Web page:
Oddly enough, I found strength in resisting all forms of help.  Seeing the fear in the eyes of my friends and the anger in the eyes of my mother put the step back into my feet.  The experience of being spat on became less frightening and more annoying. I learned to act as if it pissed me off, even though I worried that I was only encouraging the red-haired kid.  I was developing a thick skin. And learning soul-felt anger for the first time in my life.

 

One day, as I was walking home along the footpath, I saw some girls from the Catholic school giving my sister Juliana a hard time.  She was walking ahead of me with her friends. One of the Catholic girls, a tall and heavy set girl, blamed my sister for something that had happened to her earlier that afternoon.  She pushed Juliana violently to the ground. I lost it. I went up to the girl, grabbed her right arm, turned my right shoulder into her chest and leaned over, flipping her over my back in one perfectly executed move.  Fortunately, it was the middle of winter and there was a snowy pad for her to land on. Otherwise, I may have caused some serious damage to the sidewalk.

 

Everyone, myself included, was stunned by my sudden action.  I had never even attempted that move before. The girl was up and yelling obscenities and threats at me soon enough but there was no fire in her voice.  There wouldn’t be anymore pushing and shoving for a while. We all went our separate ways and the Catholic girls kept their distance. My sister thanked me all the way home and my friends as well as hers treated me the kind of respect that, without the ability to withstand all the spitting and the spontaneous mastery of martial arts, would have been spent elsewhere.  My own troubles were not over yet, but I derived a tremendous amount of satisfaction from my encounter. Even the fact that it was girl whom I had stood up to did not haunt my conscience. She was older and taller so it seemed a square deal. It was now obvious that I was expected to administer the same justice to the red-haired kid.

 

Sure enough, it wasn’t long after the girl-flinging incident before he came into sight again.  It was early in the spring. I was feeling unlucky and chose to walk the long way home to avoid the footpath.  My sister Juliana and my friend Andrew were close by my side. We all saw him turn the corner up ahead and head straight at us, an extra spring in his step.  I felt the familiar lump in my throat, the drop down feeling in my gut. My sister started to cry. My friend started to fidget. They were expecting a fight, one that I would probably lose.  I think they would have been happy to see me take one like a good boy rather than see me go down in a bloody heap. They needn’t have worried. I didn’t feel up to the challenge anyway. All the momentum that I carried with me had petered out.  My arms hung uselessly at my side.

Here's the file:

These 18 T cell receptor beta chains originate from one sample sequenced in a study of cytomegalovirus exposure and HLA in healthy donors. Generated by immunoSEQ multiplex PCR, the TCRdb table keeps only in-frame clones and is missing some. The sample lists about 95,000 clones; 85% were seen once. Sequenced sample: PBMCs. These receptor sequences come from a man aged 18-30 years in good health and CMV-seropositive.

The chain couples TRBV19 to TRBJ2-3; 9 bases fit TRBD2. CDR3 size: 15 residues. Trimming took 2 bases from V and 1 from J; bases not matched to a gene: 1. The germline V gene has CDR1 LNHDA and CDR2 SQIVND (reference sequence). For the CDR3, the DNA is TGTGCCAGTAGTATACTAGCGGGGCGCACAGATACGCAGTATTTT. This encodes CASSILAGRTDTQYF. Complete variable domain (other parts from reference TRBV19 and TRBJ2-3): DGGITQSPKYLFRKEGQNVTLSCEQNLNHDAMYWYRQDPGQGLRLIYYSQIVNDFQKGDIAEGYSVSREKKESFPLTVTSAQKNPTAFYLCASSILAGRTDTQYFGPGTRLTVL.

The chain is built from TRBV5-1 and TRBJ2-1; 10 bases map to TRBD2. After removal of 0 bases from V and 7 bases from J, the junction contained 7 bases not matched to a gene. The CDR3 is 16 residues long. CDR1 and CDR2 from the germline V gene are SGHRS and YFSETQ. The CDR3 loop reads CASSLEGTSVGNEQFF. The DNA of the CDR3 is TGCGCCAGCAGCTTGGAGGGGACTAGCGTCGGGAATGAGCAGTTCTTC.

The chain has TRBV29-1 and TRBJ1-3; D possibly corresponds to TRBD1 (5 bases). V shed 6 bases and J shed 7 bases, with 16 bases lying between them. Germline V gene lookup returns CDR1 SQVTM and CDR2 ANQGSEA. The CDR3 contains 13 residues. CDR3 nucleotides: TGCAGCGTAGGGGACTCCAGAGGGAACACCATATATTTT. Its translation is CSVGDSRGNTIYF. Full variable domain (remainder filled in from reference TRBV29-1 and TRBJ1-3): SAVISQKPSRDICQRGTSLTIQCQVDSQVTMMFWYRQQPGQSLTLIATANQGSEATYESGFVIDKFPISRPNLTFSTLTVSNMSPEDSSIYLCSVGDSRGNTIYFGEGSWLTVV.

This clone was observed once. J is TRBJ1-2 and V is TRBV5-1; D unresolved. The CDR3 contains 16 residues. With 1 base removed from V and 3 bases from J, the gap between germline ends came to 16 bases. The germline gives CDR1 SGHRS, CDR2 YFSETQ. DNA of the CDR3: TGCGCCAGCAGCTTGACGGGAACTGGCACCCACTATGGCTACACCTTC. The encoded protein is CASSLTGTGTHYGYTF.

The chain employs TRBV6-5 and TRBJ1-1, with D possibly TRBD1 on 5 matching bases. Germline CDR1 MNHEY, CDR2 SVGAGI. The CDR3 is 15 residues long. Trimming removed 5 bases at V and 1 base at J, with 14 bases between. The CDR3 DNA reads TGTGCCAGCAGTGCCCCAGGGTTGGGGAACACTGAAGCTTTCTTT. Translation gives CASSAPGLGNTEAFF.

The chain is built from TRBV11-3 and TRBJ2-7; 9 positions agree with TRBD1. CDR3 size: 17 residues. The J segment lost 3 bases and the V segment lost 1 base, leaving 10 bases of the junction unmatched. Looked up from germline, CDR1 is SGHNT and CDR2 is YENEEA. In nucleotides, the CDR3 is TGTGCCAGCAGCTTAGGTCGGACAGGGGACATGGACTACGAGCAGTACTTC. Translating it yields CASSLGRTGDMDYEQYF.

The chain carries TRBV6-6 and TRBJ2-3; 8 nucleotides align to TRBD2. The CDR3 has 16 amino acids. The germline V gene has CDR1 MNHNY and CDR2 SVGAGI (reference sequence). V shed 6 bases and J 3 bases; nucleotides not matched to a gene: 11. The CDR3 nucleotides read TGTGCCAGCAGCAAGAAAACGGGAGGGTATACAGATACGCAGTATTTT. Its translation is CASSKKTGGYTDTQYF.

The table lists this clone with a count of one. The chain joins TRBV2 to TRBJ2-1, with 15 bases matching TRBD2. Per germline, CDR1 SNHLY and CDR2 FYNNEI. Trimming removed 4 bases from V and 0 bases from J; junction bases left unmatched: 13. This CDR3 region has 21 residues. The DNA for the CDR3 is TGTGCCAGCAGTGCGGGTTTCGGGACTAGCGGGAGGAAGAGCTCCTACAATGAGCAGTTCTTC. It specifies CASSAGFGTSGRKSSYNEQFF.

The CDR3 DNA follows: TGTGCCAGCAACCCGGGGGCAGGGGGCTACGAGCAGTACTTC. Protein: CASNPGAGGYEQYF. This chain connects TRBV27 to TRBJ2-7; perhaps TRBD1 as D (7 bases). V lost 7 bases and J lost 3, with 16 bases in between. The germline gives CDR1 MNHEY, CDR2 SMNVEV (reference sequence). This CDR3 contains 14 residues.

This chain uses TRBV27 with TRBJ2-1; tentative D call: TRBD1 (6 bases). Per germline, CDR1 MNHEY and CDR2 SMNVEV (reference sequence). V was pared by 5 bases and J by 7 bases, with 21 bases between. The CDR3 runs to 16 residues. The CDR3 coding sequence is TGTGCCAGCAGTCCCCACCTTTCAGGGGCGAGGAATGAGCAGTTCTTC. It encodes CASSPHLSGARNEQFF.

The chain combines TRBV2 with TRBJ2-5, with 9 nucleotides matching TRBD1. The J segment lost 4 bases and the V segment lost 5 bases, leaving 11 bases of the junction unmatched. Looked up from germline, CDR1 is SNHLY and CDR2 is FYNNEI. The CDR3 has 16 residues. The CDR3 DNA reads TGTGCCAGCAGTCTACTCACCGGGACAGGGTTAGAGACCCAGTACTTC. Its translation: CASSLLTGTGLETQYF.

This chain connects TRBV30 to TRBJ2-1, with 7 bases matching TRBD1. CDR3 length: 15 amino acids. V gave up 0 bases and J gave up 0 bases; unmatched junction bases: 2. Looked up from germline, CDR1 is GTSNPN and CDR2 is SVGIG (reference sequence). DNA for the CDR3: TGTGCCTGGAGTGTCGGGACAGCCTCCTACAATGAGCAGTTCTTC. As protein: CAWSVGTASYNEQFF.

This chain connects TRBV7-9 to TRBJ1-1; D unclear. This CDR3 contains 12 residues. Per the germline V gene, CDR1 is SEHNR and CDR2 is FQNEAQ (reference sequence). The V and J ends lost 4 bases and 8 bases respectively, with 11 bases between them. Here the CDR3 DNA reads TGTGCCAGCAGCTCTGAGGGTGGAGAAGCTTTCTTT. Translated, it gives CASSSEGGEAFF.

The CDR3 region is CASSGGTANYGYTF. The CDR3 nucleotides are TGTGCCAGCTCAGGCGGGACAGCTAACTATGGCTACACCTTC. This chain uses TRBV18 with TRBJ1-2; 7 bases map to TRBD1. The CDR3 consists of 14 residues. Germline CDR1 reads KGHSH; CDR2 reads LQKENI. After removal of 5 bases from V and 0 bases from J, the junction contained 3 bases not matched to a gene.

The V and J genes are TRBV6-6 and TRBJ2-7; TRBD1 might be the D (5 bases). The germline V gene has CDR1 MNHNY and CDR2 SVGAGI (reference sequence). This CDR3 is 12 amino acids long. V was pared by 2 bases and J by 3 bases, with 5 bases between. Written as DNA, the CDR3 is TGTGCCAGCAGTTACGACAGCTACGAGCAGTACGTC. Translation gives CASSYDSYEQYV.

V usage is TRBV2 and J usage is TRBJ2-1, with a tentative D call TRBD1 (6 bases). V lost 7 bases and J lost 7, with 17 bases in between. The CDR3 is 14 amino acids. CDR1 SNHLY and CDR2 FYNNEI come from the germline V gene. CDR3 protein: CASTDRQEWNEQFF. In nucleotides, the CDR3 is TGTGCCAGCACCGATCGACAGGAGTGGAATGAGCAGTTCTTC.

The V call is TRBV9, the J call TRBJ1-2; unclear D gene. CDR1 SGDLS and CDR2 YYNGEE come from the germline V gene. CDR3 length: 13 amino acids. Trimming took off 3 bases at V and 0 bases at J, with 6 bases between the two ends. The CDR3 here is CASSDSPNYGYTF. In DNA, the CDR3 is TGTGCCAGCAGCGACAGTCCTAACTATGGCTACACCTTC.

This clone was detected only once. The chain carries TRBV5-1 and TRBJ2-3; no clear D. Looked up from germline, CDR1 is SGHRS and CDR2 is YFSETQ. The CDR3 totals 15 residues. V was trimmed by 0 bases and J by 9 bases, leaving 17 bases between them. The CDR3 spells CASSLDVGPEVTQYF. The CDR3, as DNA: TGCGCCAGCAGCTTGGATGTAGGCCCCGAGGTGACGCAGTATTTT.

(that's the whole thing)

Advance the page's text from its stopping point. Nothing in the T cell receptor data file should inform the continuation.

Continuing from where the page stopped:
The red-haired kid had me locked in again.  My head lowered again. I could sense Juliana and Andrew step aside.  I was angry at myself for being afraid. I thought I had overcome these feelings.  I wanted to sit down on the curb and sob my heart out just this once. I lifted my head and looked straight at the red-haired kid. Straight into his eyes. He was standing right in front of me now, watching me back. I just wanted him to get it over with.

 

He spoke in a voice as gravelly as his face.

 

“You’re alright.  I’m not going to bother you today.”  

 

It occurred to me that I had never heard his voice before.

 

He stepped around me.  I felt his hands slap me on the back.  Not violently hard but disagreeably. Maybe that was his awkward way of signalling approval.  Or was it one last indignity? As with the Catholic girls, he went his way and was only ever seen at a distance, if at all.